The danger of “silent” heart attacks
As many as half of all heart attacks go unrecognized — and their long-term consequences can be serious.
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Most people don't realize that they could have a heart attack without even knowing it. Although these are commonly referred to as "silent" heart attacks, a more accurate term may be "unrecognized" heart attack, says cardiologist Dr. David Morrow, director of the cardiac intensive care unit at Harvard-affiliated Brigham and Women's Hospital.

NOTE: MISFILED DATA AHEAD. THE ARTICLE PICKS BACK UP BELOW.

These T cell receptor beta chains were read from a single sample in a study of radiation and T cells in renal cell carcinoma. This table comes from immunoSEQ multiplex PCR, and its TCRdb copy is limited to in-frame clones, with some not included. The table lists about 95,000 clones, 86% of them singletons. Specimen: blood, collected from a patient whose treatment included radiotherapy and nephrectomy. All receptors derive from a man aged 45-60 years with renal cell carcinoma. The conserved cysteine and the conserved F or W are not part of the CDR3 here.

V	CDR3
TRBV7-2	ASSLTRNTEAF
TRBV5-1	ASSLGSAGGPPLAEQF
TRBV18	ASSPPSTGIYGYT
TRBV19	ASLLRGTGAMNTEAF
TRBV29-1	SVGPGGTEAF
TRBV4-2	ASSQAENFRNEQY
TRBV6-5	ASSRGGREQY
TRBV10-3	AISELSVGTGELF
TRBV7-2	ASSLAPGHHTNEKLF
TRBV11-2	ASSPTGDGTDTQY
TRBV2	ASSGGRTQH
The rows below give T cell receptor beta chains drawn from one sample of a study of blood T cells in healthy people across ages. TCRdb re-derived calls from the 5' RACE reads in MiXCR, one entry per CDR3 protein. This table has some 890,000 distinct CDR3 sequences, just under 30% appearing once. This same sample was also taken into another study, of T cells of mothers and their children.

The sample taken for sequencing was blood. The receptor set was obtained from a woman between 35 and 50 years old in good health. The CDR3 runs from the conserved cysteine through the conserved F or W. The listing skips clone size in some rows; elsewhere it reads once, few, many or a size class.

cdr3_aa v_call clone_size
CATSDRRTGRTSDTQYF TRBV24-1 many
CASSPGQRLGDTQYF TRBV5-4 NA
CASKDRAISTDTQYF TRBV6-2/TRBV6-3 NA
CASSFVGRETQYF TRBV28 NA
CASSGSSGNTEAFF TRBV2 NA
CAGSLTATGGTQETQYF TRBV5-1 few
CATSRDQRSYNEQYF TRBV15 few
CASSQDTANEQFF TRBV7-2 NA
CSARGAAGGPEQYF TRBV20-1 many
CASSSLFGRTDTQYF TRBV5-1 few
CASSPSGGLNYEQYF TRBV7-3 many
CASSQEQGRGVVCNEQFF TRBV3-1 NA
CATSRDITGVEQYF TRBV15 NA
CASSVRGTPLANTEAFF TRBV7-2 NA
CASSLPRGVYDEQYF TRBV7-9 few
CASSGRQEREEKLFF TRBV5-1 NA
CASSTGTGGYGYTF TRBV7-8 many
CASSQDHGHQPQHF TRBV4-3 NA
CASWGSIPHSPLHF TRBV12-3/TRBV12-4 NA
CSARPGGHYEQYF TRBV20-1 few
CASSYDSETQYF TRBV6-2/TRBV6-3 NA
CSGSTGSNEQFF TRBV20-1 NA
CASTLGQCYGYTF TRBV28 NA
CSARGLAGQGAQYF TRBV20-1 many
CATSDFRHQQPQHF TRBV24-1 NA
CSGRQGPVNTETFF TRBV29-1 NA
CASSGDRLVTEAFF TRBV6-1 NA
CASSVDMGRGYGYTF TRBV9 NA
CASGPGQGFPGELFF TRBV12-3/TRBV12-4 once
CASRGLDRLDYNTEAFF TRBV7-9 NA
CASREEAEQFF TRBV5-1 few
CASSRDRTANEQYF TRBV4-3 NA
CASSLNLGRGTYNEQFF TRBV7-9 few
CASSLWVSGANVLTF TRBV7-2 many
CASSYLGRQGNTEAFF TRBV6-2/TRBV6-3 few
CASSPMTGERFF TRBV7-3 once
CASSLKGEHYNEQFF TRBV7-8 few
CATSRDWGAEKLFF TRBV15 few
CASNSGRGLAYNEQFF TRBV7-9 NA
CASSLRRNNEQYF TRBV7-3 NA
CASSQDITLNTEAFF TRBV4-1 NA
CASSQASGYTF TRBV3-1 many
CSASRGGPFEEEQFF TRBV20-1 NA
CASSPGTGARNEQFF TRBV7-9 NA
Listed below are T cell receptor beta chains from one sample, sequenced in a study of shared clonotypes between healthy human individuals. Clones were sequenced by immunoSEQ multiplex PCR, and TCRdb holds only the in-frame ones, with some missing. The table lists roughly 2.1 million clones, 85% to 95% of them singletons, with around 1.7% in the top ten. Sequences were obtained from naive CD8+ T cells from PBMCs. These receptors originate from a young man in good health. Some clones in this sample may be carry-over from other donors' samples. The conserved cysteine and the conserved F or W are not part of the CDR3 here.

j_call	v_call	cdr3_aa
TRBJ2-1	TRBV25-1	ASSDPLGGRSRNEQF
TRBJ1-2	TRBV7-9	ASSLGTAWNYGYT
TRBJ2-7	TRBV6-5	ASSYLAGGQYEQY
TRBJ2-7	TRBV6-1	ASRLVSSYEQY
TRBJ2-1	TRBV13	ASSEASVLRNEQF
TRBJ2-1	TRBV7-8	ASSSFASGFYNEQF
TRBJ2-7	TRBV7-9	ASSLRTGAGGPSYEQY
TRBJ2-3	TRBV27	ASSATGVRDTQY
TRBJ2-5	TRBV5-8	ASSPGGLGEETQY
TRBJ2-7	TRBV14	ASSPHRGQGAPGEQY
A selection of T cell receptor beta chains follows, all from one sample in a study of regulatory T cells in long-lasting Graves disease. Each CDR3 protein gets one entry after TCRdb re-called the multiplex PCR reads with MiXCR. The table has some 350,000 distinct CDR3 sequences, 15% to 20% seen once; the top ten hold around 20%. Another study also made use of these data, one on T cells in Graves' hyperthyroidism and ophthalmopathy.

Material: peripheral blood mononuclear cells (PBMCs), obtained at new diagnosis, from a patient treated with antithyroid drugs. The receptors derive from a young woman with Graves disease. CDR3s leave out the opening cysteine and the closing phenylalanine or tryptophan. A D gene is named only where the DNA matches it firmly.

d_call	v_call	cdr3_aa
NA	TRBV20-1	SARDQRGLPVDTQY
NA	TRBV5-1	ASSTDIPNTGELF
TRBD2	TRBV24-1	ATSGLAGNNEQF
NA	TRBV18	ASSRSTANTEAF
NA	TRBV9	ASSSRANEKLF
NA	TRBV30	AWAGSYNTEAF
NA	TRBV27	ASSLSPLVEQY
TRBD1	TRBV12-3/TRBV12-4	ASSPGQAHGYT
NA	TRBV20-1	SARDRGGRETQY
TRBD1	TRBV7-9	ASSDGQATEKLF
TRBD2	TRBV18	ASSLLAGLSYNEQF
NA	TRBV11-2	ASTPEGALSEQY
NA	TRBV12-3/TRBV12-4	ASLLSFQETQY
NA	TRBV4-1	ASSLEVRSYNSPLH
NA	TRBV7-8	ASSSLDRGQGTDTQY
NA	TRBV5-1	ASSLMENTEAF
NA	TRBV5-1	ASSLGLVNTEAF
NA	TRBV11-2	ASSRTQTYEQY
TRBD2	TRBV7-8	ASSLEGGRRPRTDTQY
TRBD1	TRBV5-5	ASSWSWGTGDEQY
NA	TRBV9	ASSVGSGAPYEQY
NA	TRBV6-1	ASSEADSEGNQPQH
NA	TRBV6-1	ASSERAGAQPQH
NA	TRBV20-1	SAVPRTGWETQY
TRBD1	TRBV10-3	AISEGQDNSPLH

"Some people do have symptoms, so in that sense, their heart attack is not silent. They just don't recognize the sensations as coming from their heart," he explains. The two most common problems people report are indigestion and muscle pain, when the real cause is actually reduced blood flow to the heart. People may also experience atypical symptoms, such as nausea or excessive sweating during a heart attack (see "Heart attack symptoms").